There was a time when wanting to have fun in Ridgeway, Ontario, meant getting in your car and leaving town. These days, however, there’s a “sanctuary” drawing people back to Ridgeway that could make this tiny hamlet one of the most happening live event hubs in Niagara.

The location in question is aptly named The Sanctuary, a community based art gallery and intimate boutique event centre now inhabiting the old church at 209 Ridge Road North. The reclaimed building also houses such perfectly aligned enterprises as the Brimstone Brewing Company and a farm to table restaurant.  It’s the brainchild of owner Jason Pizzicarola, an architectural practice owner and passionate advocate for building sustainable communities and commercially viable downtown business areas.

“I like downtown cores,” admits the Fort Erie-born Pizzicarola. “These old cores have struggled and died out – and it’s nice to now hear that some big box stores are having their own troubles. But if there’s a great old building in a downtown core, I’m kind of interested.”

What got him interested in the building The Sanctuary now calls home was both a desire to put Ridgeway on the map and a chance to snap up a prime downtown real estate property.

“Really my interests all come from the planning side of community development,” Pizzicarola explains. “How do you create an interesting community? The opportunity came up to buy the church and at that time Ridgeway needed something, because no one knows where Ridgeway is. It needed an anchor of some sort.”

That anchor was firmly planted in the downtown core five years ago this July with a mission to establish The Sanctuary complex as a hub for arts, entertainment and community activities. The main part of the church was turned into a concert venue with a maximum capacity of 250, allowing The Sanctuary to book such mid-level touring acts as Stereokid, USS and Monster Truck to help establish the room with booking agents. Since then, the venue has featured an eclectic programming mix that has welcomed everyone from Fred Eaglesmith and Ron Hawkins to such perennial Niagara favourites as The Trews, 54.40 and The Watchmen. It’s all part of a strategy to attract a diverse demographic to the facility.

“We do a lot of different things at The Sanctuary,” explains Pizzicarola. “Like this past weekend we had Dear Rouge on Thursday, a stag and doe on Friday, a kids theatre performance on Saturday and Sunday. It was tough the first few years. But it’s definitely becoming a community hub. It’s taken a while to grow and build our market, and now there’s people who can count on us at all times for great music. We try to offer a wide range of music to appeal to different demographics and styles.”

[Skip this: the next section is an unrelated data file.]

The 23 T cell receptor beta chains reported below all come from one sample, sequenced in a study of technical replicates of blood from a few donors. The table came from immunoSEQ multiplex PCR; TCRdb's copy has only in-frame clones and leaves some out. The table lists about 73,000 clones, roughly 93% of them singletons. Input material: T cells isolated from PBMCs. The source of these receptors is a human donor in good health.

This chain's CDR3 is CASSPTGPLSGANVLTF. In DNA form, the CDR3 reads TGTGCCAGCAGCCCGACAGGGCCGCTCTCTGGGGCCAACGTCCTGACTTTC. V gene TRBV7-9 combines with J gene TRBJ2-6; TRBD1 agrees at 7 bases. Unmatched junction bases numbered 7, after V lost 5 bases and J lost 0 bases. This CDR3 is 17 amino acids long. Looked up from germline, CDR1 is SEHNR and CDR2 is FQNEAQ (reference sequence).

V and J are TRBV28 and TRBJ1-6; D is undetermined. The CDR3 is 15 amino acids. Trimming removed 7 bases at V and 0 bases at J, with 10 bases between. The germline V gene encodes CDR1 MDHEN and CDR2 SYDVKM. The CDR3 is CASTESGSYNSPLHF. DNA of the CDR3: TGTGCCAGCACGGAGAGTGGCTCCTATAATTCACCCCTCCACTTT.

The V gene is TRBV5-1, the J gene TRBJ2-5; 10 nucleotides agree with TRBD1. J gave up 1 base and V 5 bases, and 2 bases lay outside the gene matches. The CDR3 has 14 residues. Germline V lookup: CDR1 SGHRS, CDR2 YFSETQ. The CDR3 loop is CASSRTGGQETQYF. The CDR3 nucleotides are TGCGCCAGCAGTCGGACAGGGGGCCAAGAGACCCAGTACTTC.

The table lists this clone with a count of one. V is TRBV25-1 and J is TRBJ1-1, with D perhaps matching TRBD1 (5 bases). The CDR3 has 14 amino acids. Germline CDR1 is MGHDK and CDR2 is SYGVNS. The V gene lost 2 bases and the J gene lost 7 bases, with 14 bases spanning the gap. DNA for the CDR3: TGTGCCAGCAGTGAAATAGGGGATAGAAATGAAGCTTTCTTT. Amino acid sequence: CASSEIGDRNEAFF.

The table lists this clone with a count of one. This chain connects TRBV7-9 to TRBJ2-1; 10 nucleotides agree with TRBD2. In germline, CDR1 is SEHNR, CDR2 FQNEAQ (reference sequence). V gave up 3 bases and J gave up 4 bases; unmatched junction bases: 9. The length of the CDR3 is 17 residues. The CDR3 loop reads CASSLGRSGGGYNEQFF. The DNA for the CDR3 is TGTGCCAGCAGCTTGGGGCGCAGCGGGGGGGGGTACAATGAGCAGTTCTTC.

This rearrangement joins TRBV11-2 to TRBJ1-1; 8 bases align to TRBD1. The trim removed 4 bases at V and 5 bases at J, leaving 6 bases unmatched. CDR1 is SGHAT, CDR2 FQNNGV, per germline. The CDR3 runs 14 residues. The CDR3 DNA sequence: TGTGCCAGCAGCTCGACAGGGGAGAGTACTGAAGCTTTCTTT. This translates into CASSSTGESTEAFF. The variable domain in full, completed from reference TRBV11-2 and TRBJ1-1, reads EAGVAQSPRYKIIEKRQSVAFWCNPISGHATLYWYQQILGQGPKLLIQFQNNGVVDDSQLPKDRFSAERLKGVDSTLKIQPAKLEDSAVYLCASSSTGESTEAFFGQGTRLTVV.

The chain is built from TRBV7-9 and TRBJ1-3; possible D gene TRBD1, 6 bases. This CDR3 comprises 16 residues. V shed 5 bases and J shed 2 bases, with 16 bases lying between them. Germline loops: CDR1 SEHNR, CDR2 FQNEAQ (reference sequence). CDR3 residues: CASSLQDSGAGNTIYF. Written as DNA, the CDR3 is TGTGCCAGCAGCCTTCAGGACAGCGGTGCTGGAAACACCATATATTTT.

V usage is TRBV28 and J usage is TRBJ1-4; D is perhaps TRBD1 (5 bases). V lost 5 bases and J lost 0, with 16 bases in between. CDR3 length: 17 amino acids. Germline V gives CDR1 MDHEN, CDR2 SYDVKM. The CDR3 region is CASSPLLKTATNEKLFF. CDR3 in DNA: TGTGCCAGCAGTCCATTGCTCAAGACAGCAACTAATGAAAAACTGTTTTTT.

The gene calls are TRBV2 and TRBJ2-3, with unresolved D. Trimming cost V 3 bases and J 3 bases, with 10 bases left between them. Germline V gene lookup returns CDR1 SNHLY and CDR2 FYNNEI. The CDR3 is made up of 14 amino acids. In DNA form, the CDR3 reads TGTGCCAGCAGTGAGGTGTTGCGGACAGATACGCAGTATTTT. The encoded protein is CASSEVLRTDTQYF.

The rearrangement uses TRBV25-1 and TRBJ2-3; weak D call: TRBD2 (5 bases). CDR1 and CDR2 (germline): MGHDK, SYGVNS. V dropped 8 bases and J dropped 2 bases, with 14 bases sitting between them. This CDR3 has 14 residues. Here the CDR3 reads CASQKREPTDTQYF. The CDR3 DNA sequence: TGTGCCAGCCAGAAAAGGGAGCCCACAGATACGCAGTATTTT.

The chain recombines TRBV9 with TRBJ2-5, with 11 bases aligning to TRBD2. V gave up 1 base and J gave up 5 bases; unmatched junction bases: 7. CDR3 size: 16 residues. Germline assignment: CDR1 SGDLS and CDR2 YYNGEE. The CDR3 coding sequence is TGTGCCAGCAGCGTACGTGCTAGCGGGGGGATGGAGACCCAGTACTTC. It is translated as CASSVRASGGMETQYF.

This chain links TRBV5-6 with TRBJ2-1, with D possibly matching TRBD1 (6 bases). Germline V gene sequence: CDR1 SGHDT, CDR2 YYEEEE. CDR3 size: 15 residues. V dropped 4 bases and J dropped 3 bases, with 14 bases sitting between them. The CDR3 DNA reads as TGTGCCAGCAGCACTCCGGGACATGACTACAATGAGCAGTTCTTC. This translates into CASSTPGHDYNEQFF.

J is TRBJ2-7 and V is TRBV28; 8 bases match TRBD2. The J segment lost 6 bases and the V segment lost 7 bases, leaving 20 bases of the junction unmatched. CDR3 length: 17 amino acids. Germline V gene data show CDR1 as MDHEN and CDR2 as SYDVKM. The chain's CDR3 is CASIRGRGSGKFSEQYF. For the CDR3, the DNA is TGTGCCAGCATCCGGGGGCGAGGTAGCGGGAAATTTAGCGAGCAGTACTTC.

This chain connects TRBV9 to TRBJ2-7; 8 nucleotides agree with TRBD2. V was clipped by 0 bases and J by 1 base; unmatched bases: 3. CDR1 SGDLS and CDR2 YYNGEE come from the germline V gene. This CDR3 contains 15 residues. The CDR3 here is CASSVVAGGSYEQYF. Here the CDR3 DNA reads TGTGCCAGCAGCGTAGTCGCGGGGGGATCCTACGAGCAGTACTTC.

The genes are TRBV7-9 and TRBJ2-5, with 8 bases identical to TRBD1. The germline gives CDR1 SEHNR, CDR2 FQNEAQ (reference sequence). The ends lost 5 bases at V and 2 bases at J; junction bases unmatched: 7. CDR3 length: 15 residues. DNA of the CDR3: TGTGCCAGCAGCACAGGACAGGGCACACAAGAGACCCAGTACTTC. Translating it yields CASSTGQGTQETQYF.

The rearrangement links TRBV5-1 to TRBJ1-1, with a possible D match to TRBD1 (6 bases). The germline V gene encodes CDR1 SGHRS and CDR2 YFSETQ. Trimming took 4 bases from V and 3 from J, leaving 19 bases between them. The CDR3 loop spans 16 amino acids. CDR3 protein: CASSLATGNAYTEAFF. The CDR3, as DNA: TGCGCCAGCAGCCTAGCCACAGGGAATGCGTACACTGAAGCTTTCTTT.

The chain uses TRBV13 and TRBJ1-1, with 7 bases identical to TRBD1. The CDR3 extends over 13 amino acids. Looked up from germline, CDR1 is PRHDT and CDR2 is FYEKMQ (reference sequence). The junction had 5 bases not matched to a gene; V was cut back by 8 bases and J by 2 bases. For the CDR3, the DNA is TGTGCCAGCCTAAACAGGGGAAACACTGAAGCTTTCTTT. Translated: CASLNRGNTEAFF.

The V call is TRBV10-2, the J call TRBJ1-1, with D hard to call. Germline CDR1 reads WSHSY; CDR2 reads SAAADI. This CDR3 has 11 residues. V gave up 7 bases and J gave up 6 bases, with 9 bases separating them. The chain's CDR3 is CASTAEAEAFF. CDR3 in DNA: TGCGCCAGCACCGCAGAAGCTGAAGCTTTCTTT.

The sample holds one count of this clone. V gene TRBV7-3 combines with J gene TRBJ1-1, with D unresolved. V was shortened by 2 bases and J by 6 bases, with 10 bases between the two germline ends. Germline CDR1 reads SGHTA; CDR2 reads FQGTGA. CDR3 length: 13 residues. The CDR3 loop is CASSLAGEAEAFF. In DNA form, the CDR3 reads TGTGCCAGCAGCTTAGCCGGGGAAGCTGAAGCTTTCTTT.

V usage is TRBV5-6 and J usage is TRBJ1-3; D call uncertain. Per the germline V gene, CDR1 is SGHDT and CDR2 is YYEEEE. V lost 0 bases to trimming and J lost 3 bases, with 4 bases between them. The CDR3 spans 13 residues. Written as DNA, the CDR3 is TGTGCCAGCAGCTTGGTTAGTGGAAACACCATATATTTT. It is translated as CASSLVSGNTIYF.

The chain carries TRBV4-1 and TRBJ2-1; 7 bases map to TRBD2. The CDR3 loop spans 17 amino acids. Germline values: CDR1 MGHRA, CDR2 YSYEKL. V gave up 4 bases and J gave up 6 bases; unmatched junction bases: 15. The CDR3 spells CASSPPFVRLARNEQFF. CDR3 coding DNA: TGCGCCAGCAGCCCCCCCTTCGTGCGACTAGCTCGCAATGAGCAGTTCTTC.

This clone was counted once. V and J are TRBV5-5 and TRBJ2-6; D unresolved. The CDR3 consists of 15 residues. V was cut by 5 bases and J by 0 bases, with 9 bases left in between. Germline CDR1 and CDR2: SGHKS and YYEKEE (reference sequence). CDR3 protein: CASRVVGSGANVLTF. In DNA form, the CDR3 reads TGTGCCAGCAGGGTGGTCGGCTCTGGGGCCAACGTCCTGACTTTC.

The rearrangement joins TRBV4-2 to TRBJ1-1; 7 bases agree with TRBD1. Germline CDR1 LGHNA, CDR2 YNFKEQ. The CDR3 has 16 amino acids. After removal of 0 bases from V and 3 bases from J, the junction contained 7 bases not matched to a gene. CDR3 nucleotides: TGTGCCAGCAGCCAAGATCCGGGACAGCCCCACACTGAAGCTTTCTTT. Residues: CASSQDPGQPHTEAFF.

With the recent proliferation of big-money entertainment venues in Niagara, including the casino and Scotia Bank Centre in Niagara Falls and the Meridian Centre and soon-to-be-completed performing arts centre in St. Catharines, the competition for entertainment in the area is at a level not seen since the late 90s; then it was primarily independent clubs like The Hideaway and Front 54 hosting full schedules of major recording acts. Pizzicarola says the uniqueness of The Sanctuary is what sets it apart from the other major venues across Niagara.

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“I think this area is jam-packed with great music, especially in the summer. It’s why we tone it down a little bit because there’s so many places offering live music. But we’ve got a different situation here. We’re a small, intimate boutique venue. When artists perform here the people are connected. Performers tend to love it because of the response of the people, and the people love it because the performers are so engaged with them. It’s so different that what you would experience at a bigger venue.”

Unlike a stand-alone nightclub operation, The Sanctuary also have a variety of complimentary revenue streams to help offset the cost – and the risk – of booking live music.

“What helps with all this is the brewery which opened two years ago,” suggests Pizzicarola. “Having Brimstone in the basement certainly helps. We take bookings for weddings and private parties. We do off-sales from the brewery. There’s the Rabbit Hole Theatre Company, the Fort Erie Arts Council, the restaurant. There’s a mixed bag of creative entities. So it’s all those different components that can help make it survive. If you just have a venue and put on shows I think it would be really tough.”

Pizzicarola and his team are working hard to maintain that eclectic mix of entertainment at The Sanctuary by not over-programming any particular genre of music; while rock, folk and pop acts have represented the bulk of the shows staged thus far, The Sanctuary is looking to bring in country artists like Lindi Ortega in the future to appease patrons who’ve been asking for it.

In the meantime, Pizzicarola is busy trying to breathe similar life into another recently acquired church property, the newly named Bell Tower Sanctuary at 575 Central Avenue in the Bridgeburg Station area of Fort Erie, where indie rockers Hollerado can be seen May 23. There’s rarely a moment of peace for a man spending most of his nights at a “sanctuary,” but he does manage to find rewards in the job.

“Just seeing it all coming together when it’s a nice, busy sold out show, and the brewery’s hopping and there’s people on the patio, and the place is packed. Everyone comes up to you and says what a great time they’re having. It’s all about people having a great time.”